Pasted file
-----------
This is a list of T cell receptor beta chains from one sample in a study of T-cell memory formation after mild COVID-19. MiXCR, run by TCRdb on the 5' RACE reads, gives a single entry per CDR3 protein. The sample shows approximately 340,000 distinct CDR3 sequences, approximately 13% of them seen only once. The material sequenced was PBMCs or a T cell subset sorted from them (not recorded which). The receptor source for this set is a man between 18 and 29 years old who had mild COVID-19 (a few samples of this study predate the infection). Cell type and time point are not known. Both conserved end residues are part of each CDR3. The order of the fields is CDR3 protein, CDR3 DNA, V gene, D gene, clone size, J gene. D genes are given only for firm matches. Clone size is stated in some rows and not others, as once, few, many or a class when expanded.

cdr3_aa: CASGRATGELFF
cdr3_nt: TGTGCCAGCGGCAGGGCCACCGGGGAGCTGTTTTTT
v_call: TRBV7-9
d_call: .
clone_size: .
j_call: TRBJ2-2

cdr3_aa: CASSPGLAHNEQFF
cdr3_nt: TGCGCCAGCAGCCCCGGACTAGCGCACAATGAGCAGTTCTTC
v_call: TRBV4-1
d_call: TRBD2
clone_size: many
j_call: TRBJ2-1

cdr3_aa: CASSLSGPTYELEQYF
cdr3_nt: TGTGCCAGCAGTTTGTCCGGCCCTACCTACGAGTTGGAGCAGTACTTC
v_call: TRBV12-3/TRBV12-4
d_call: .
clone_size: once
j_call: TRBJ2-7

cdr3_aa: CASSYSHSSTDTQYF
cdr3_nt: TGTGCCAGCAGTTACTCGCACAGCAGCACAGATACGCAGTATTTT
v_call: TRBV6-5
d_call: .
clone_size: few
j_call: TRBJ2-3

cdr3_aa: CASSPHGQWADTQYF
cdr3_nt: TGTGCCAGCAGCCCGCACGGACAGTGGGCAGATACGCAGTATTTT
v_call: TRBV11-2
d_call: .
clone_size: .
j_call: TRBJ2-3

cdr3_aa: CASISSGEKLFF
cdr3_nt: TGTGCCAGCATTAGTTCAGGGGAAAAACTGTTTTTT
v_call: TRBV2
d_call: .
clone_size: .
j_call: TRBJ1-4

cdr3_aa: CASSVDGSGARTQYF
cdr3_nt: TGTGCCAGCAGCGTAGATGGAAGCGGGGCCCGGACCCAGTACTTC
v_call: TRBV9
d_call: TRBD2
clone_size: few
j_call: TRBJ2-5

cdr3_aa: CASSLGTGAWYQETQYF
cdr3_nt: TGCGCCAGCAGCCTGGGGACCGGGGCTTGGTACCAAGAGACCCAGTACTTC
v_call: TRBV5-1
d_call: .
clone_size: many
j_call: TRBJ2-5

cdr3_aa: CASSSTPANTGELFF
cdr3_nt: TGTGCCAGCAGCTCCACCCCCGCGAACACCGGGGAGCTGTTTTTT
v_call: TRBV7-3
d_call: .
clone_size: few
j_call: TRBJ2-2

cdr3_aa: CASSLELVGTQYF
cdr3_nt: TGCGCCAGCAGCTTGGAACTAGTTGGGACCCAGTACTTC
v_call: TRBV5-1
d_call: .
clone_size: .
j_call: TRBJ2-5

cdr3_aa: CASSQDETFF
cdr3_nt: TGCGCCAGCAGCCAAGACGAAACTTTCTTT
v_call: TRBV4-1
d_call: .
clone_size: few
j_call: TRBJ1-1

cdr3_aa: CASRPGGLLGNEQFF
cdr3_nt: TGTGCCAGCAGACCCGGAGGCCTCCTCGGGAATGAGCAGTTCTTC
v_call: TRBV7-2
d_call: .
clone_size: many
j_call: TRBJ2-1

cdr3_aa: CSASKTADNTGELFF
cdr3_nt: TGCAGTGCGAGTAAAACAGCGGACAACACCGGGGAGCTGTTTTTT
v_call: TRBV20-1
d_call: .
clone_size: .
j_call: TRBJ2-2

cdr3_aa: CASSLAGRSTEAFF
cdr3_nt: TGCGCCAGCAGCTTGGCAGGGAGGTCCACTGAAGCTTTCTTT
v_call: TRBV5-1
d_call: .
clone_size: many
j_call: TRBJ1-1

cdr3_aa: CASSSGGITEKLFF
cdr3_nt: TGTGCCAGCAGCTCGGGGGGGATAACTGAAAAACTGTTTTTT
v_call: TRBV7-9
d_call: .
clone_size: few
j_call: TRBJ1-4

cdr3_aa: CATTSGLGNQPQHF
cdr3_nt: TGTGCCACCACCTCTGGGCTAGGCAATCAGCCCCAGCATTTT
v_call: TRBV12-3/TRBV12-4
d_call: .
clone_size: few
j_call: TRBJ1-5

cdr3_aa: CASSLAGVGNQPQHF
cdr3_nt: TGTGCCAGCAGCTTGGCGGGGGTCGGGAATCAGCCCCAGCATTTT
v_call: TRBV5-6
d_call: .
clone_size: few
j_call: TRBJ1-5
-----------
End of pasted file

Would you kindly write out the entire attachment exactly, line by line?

This is a list of T cell receptor beta chains from one sample in a study of T-cell memory formation after mild COVID-19. MiXCR, run by TCRdb on the 5' RACE reads, gives a single entry per CDR3 protein. The sample shows approximately 340,000 distinct CDR3 sequences, approximately 13% of them seen only once. The material sequenced was PBMCs or a T cell subset sorted from them (not recorded which). The receptor source for this set is a man between 18 and 29 years old who had mild COVID-19 (a few samples of this study predate the infection). Cell type and time point are not known. Both conserved end residues are part of each CDR3. The order of the fields is CDR3 protein, CDR3 DNA, V gene, D gene, clone size, J gene. D genes are given only for firm matches. Clone size is stated in some rows and not others, as once, few, many or a class when expanded.

cdr3_aa: CASGRATGELFF
cdr3_nt: TGTGCCAGCGGCAGGGCCACCGGGGAGCTGTTTTTT
v_call: TRBV7-9
d_call: .
clone_size: .
j_call: TRBJ2-2

cdr3_aa: CASSPGLAHNEQFF
cdr3_nt: TGCGCCAGCAGCCCCGGACTAGCGCACAATGAGCAGTTCTTC
v_call: TRBV4-1
d_call: TRBD2
clone_size: many
j_call: TRBJ2-1

cdr3_aa: CASSLSGPTYELEQYF
cdr3_nt: TGTGCCAGCAGTTTGTCCGGCCCTACCTACGAGTTGGAGCAGTACTTC
v_call: TRBV12-3/TRBV12-4
d_call: .
clone_size: once
j_call: TRBJ2-7

cdr3_aa: CASSYSHSSTDTQYF
cdr3_nt: TGTGCCAGCAGTTACTCGCACAGCAGCACAGATACGCAGTATTTT
v_call: TRBV6-5
d_call: .
clone_size: few
j_call: TRBJ2-3

cdr3_aa: CASSPHGQWADTQYF
cdr3_nt: TGTGCCAGCAGCCCGCACGGACAGTGGGCAGATACGCAGTATTTT
v_call: TRBV11-2
d_call: .
clone_size: .
j_call: TRBJ2-3

cdr3_aa: CASISSGEKLFF
cdr3_nt: TGTGCCAGCATTAGTTCAGGGGAAAAACTGTTTTTT
v_call: TRBV2
d_call: .
clone_size: .
j_call: TRBJ1-4

cdr3_aa: CASSVDGSGARTQYF
cdr3_nt: TGTGCCAGCAGCGTAGATGGAAGCGGGGCCCGGACCCAGTACTTC
v_call: TRBV9
d_call: TRBD2
clone_size: few
j_call: TRBJ2-5

cdr3_aa: CASSLGTGAWYQETQYF
cdr3_nt: TGCGCCAGCAGCCTGGGGACCGGGGCTTGGTACCAAGAGACCCAGTACTTC
v_call: TRBV5-1
d_call: .
clone_size: many
j_call: TRBJ2-5

cdr3_aa: CASSSTPANTGELFF
cdr3_nt: TGTGCCAGCAGCTCCACCCCCGCGAACACCGGGGAGCTGTTTTTT
v_call: TRBV7-3
d_call: .
clone_size: few
j_call: TRBJ2-2

cdr3_aa: CASSLELVGTQYF
cdr3_nt: TGCGCCAGCAGCTTGGAACTAGTTGGGACCCAGTACTTC
v_call: TRBV5-1
d_call: .
clone_size: .
j_call: TRBJ2-5

cdr3_aa: CASSQDETFF
cdr3_nt: TGCGCCAGCAGCCAAGACGAAACTTTCTTT
v_call: TRBV4-1
d_call: .
clone_size: few
j_call: TRBJ1-1

cdr3_aa: CASRPGGLLGNEQFF
cdr3_nt: TGTGCCAGCAGACCCGGAGGCCTCCTCGGGAATGAGCAGTTCTTC
v_call: TRBV7-2
d_call: .
clone_size: many
j_call: TRBJ2-1

cdr3_aa: CSASKTADNTGELFF
cdr3_nt: TGCAGTGCGAGTAAAACAGCGGACAACACCGGGGAGCTGTTTTTT
v_call: TRBV20-1
d_call: .
clone_size: .
j_call: TRBJ2-2

cdr3_aa: CASSLAGRSTEAFF
cdr3_nt: TGCGCCAGCAGCTTGGCAGGGAGGTCCACTGAAGCTTTCTTT
v_call: TRBV5-1
d_call: .
clone_size: many
j_call: TRBJ1-1

cdr3_aa: CASSSGGITEKLFF
cdr3_nt: TGTGCCAGCAGCTCGGGGGGGATAACTGAAAAACTGTTTTTT
v_call: TRBV7-9
d_call: .
clone_size: few
j_call: TRBJ1-4

cdr3_aa: CATTSGLGNQPQHF
cdr3_nt: TGTGCCACCACCTCTGGGCTAGGCAATCAGCCCCAGCATTTT
v_call: TRBV12-3/TRBV12-4
d_call: .
clone_size: few
j_call: TRBJ1-5

cdr3_aa: CASSLAGVGNQPQHF
cdr3_nt: TGTGCCAGCAGCTTGGCGGGGGTCGGGAATCAGCCCCAGCATTTT
v_call: TRBV5-6
d_call: .
clone_size: few
j_call: TRBJ1-5